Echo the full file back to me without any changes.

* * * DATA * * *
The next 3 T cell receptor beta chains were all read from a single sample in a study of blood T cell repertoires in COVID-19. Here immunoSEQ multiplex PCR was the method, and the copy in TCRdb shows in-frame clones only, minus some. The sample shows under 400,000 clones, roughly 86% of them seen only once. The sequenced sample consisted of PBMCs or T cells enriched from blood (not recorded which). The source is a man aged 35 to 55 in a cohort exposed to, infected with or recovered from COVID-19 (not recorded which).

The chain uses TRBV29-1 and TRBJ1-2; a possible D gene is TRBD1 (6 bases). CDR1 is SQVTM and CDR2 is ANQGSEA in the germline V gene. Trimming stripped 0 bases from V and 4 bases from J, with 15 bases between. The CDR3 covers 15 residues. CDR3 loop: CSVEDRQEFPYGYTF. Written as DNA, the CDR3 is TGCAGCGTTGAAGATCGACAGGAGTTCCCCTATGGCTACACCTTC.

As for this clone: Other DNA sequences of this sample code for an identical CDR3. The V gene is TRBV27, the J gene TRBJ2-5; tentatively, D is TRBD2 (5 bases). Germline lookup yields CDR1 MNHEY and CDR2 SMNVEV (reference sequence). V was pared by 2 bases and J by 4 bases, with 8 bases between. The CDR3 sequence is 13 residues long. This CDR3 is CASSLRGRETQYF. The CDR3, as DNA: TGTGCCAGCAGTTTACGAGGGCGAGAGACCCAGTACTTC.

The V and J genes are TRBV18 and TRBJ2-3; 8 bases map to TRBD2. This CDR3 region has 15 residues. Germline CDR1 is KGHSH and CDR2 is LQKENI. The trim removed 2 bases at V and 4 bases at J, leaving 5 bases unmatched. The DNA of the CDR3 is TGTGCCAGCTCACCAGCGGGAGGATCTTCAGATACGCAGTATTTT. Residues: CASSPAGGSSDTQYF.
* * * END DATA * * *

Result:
The next 3 T cell receptor beta chains were all read from a single sample in a study of blood T cell repertoires in COVID-19. Here immunoSEQ multiplex PCR was the method, and the copy in TCRdb shows in-frame clones only, minus some. The sample shows under 400,000 clones, roughly 86% of them seen only once. The sequenced sample consisted of PBMCs or T cells enriched from blood (not recorded which). The source is a man aged 35 to 55 in a cohort exposed to, infected with or recovered from COVID-19 (not recorded which).

The chain uses TRBV29-1 and TRBJ1-2; a possible D gene is TRBD1 (6 bases). CDR1 is SQVTM and CDR2 is ANQGSEA in the germline V gene. Trimming stripped 0 bases from V and 4 bases from J, with 15 bases between. The CDR3 covers 15 residues. CDR3 loop: CSVEDRQEFPYGYTF. Written as DNA, the CDR3 is TGCAGCGTTGAAGATCGACAGGAGTTCCCCTATGGCTACACCTTC.

As for this clone: Other DNA sequences of this sample code for an identical CDR3. The V gene is TRBV27, the J gene TRBJ2-5; tentatively, D is TRBD2 (5 bases). Germline lookup yields CDR1 MNHEY and CDR2 SMNVEV (reference sequence). V was pared by 2 bases and J by 4 bases, with 8 bases between. The CDR3 sequence is 13 residues long. This CDR3 is CASSLRGRETQYF. The CDR3, as DNA: TGTGCCAGCAGTTTACGAGGGCGAGAGACCCAGTACTTC.

The V and J genes are TRBV18 and TRBJ2-3; 8 bases map to TRBD2. This CDR3 region has 15 residues. Germline CDR1 is KGHSH and CDR2 is LQKENI. The trim removed 2 bases at V and 4 bases at J, leaving 5 bases unmatched. The DNA of the CDR3 is TGTGCCAGCTCACCAGCGGGAGGATCTTCAGATACGCAGTATTTT. Residues: CASSPAGGSSDTQYF.